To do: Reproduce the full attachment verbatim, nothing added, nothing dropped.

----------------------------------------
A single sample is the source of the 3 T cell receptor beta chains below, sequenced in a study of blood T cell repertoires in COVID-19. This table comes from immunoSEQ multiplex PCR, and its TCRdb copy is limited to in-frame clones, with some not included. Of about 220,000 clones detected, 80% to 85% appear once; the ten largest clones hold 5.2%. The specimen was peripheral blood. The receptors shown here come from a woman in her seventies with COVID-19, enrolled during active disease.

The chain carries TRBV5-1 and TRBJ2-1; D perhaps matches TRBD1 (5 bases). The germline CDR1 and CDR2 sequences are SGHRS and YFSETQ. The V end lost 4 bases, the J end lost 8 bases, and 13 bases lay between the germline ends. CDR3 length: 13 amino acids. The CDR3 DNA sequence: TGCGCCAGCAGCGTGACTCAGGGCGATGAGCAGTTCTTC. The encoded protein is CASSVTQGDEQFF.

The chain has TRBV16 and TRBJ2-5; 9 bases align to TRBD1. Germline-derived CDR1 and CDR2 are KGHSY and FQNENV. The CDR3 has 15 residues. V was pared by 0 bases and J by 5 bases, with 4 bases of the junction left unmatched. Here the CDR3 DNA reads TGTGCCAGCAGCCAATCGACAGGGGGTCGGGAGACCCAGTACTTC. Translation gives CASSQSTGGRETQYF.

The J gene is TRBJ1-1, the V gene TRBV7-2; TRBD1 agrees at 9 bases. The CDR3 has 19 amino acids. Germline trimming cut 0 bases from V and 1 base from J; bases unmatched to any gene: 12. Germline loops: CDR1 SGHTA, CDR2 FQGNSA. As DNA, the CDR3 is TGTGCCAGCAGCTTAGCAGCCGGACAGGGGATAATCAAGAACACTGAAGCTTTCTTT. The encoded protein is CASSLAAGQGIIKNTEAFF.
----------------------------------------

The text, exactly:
A single sample is the source of the 3 T cell receptor beta chains below, sequenced in a study of blood T cell repertoires in COVID-19. This table comes from immunoSEQ multiplex PCR, and its TCRdb copy is limited to in-frame clones, with some not included. Of about 220,000 clones detected, 80% to 85% appear once; the ten largest clones hold 5.2%. The specimen was peripheral blood. The receptors shown here come from a woman in her seventies with COVID-19, enrolled during active disease.

The chain carries TRBV5-1 and TRBJ2-1; D perhaps matches TRBD1 (5 bases). The germline CDR1 and CDR2 sequences are SGHRS and YFSETQ. The V end lost 4 bases, the J end lost 8 bases, and 13 bases lay between the germline ends. CDR3 length: 13 amino acids. The CDR3 DNA sequence: TGCGCCAGCAGCGTGACTCAGGGCGATGAGCAGTTCTTC. The encoded protein is CASSVTQGDEQFF.

The chain has TRBV16 and TRBJ2-5; 9 bases align to TRBD1. Germline-derived CDR1 and CDR2 are KGHSY and FQNENV. The CDR3 has 15 residues. V was pared by 0 bases and J by 5 bases, with 4 bases of the junction left unmatched. Here the CDR3 DNA reads TGTGCCAGCAGCCAATCGACAGGGGGTCGGGAGACCCAGTACTTC. Translation gives CASSQSTGGRETQYF.

The J gene is TRBJ1-1, the V gene TRBV7-2; TRBD1 agrees at 9 bases. The CDR3 has 19 amino acids. Germline trimming cut 0 bases from V and 1 base from J; bases unmatched to any gene: 12. Germline loops: CDR1 SGHTA, CDR2 FQGNSA. As DNA, the CDR3 is TGTGCCAGCAGCTTAGCAGCCGGACAGGGGATAATCAAGAACACTGAAGCTTTCTTT. The encoded protein is CASSLAAGQGIIKNTEAFF.